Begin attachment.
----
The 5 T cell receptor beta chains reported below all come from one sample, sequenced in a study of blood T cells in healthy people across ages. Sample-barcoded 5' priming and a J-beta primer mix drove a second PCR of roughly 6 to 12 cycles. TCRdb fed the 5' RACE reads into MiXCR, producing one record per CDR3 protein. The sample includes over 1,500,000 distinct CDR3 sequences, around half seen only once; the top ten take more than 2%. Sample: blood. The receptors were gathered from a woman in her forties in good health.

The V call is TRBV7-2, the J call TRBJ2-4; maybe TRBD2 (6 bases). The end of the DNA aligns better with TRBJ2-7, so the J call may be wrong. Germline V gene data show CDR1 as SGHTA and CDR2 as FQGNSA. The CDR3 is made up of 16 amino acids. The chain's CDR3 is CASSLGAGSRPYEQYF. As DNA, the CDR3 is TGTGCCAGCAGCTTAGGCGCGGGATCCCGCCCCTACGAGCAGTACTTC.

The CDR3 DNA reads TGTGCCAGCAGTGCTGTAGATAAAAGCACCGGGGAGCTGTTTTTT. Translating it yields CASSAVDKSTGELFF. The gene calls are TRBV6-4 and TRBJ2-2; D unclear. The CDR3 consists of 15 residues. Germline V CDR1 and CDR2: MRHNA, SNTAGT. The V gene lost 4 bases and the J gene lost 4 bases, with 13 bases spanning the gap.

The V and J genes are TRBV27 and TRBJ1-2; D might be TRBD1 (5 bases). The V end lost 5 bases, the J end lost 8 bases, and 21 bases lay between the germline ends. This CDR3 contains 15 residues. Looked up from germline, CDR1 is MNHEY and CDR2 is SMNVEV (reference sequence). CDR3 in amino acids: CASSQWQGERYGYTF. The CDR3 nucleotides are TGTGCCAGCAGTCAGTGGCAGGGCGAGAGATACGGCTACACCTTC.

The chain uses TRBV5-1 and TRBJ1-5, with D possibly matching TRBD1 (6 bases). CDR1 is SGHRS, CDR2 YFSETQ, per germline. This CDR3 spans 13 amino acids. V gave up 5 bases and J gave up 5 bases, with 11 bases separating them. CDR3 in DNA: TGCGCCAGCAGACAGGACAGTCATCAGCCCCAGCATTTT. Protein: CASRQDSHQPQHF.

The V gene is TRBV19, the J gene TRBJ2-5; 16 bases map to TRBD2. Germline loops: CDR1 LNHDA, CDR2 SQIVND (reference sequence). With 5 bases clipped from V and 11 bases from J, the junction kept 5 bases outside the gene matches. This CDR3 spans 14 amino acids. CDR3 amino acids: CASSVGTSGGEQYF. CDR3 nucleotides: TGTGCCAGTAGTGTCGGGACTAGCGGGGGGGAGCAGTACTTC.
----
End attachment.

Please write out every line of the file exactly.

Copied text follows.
The 5 T cell receptor beta chains reported below all come from one sample, sequenced in a study of blood T cells in healthy people across ages. Sample-barcoded 5' priming and a J-beta primer mix drove a second PCR of roughly 6 to 12 cycles. TCRdb fed the 5' RACE reads into MiXCR, producing one record per CDR3 protein. The sample includes over 1,500,000 distinct CDR3 sequences, around half seen only once; the top ten take more than 2%. Sample: blood. The receptors were gathered from a woman in her forties in good health.

The V call is TRBV7-2, the J call TRBJ2-4; maybe TRBD2 (6 bases). The end of the DNA aligns better with TRBJ2-7, so the J call may be wrong. Germline V gene data show CDR1 as SGHTA and CDR2 as FQGNSA. The CDR3 is made up of 16 amino acids. The chain's CDR3 is CASSLGAGSRPYEQYF. As DNA, the CDR3 is TGTGCCAGCAGCTTAGGCGCGGGATCCCGCCCCTACGAGCAGTACTTC.

The CDR3 DNA reads TGTGCCAGCAGTGCTGTAGATAAAAGCACCGGGGAGCTGTTTTTT. Translating it yields CASSAVDKSTGELFF. The gene calls are TRBV6-4 and TRBJ2-2; D unclear. The CDR3 consists of 15 residues. Germline V CDR1 and CDR2: MRHNA, SNTAGT. The V gene lost 4 bases and the J gene lost 4 bases, with 13 bases spanning the gap.

The V and J genes are TRBV27 and TRBJ1-2; D might be TRBD1 (5 bases). The V end lost 5 bases, the J end lost 8 bases, and 21 bases lay between the germline ends. This CDR3 contains 15 residues. Looked up from germline, CDR1 is MNHEY and CDR2 is SMNVEV (reference sequence). CDR3 in amino acids: CASSQWQGERYGYTF. The CDR3 nucleotides are TGTGCCAGCAGTCAGTGGCAGGGCGAGAGATACGGCTACACCTTC.

The chain uses TRBV5-1 and TRBJ1-5, with D possibly matching TRBD1 (6 bases). CDR1 is SGHRS, CDR2 YFSETQ, per germline. This CDR3 spans 13 amino acids. V gave up 5 bases and J gave up 5 bases, with 11 bases separating them. CDR3 in DNA: TGCGCCAGCAGACAGGACAGTCATCAGCCCCAGCATTTT. Protein: CASRQDSHQPQHF.

The V gene is TRBV19, the J gene TRBJ2-5; 16 bases map to TRBD2. Germline loops: CDR1 LNHDA, CDR2 SQIVND (reference sequence). With 5 bases clipped from V and 11 bases from J, the junction kept 5 bases outside the gene matches. This CDR3 spans 14 amino acids. CDR3 amino acids: CASSVGTSGGEQYF. CDR3 nucleotides: TGTGCCAGTAGTGTCGGGACTAGCGGGGGGGAGCAGTACTTC.